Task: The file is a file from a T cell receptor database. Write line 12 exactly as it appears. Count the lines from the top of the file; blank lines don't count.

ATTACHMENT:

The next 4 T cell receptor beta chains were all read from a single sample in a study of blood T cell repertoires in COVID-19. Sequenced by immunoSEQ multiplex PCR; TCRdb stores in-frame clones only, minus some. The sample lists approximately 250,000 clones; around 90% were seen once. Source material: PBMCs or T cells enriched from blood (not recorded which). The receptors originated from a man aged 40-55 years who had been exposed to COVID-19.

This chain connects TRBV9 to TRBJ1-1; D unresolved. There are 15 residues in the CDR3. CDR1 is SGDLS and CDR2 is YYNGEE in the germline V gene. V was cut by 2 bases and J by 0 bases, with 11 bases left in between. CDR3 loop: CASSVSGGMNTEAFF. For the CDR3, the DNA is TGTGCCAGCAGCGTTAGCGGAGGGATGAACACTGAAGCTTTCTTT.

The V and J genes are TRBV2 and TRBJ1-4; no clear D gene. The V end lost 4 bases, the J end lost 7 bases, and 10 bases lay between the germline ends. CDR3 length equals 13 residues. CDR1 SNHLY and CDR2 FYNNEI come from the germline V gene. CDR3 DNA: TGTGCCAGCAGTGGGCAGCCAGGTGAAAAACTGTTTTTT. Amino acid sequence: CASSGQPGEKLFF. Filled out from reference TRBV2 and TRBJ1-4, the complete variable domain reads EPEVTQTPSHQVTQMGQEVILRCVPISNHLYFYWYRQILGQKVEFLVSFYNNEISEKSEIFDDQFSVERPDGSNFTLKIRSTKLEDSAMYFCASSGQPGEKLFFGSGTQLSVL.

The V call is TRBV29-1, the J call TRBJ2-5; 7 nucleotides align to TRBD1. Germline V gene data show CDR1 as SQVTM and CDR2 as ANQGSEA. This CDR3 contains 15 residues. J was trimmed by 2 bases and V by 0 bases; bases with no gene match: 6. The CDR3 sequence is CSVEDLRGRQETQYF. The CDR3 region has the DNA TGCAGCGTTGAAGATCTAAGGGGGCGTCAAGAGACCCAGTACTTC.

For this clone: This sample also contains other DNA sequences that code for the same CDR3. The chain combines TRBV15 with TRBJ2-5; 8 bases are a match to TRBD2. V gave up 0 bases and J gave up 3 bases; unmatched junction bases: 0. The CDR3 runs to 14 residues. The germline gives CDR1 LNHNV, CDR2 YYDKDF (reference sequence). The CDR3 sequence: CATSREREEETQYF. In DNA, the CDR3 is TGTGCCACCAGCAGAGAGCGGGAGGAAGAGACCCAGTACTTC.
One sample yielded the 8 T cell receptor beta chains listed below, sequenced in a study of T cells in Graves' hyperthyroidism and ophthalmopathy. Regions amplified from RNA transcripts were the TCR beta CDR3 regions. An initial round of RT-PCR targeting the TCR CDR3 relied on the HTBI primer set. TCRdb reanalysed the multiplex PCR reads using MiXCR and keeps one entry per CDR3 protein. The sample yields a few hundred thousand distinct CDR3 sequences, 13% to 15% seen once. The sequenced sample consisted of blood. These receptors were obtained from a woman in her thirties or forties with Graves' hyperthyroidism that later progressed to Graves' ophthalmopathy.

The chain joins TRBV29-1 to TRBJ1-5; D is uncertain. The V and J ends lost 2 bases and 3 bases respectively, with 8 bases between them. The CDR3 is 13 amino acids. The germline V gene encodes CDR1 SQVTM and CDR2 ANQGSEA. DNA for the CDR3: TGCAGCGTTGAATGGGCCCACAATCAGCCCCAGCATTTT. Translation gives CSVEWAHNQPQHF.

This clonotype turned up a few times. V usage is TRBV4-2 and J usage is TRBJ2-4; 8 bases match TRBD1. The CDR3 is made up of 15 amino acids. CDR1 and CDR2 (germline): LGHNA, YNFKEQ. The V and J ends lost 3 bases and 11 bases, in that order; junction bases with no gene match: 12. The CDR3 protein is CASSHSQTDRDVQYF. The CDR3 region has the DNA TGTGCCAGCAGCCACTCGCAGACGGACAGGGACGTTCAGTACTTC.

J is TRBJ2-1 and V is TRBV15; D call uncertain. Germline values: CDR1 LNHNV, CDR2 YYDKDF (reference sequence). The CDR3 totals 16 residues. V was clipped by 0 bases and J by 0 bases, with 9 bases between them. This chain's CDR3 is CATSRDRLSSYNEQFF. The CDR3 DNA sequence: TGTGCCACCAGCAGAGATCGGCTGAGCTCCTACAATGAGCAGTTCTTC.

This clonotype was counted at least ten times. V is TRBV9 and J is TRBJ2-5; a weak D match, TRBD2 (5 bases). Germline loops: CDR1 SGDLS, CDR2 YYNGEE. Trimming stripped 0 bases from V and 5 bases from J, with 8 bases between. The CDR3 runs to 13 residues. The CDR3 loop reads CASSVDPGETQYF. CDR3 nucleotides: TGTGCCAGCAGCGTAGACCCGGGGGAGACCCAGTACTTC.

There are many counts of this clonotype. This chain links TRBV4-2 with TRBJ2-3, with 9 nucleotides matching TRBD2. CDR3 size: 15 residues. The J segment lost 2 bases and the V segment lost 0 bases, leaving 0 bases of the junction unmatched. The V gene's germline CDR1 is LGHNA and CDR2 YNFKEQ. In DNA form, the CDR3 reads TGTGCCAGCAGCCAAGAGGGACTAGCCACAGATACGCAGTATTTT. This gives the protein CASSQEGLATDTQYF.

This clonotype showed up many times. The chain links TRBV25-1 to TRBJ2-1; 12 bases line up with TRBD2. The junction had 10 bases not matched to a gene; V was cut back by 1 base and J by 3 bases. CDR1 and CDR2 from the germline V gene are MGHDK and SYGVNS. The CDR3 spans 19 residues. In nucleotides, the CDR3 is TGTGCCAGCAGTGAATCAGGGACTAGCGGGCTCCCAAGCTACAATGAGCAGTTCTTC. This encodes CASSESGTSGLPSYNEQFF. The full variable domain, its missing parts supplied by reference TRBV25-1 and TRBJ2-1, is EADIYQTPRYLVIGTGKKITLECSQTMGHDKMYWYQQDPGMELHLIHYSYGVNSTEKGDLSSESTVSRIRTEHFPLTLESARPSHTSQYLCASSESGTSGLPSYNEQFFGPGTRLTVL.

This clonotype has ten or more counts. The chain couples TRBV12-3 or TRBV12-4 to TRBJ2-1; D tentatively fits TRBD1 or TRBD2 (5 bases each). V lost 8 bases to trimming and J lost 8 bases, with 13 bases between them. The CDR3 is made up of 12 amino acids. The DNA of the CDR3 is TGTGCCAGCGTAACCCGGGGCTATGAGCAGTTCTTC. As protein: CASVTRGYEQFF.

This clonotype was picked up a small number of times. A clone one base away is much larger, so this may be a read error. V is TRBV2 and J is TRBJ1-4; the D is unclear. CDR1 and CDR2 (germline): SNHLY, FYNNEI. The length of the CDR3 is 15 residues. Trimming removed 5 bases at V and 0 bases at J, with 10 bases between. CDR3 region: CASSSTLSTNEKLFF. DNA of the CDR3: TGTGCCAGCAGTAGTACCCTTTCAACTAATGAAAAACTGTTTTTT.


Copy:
This clonotype showed up many times. The chain links TRBV25-1 to TRBJ2-1; 12 bases line up with TRBD2. The junction had 10 bases not matched to a gene; V was cut back by 1 base and J by 3 bases. CDR1 and CDR2 from the germline V gene are MGHDK and SYGVNS. The CDR3 spans 19 residues. In nucleotides, the CDR3 is TGTGCCAGCAGTGAATCAGGGACTAGCGGGCTCCCAAGCTACAATGAGCAGTTCTTC. This encodes CASSESGTSGLPSYNEQFF. The full variable domain, its missing parts supplied by reference TRBV25-1 and TRBJ2-1, is EADIYQTPRYLVIGTGKKITLECSQTMGHDKMYWYQQDPGMELHLIHYSYGVNSTEKGDLSSESTVSRIRTEHFPLTLESARPSHTSQYLCASSESGTSGLPSYNEQFFGPGTRLTVL.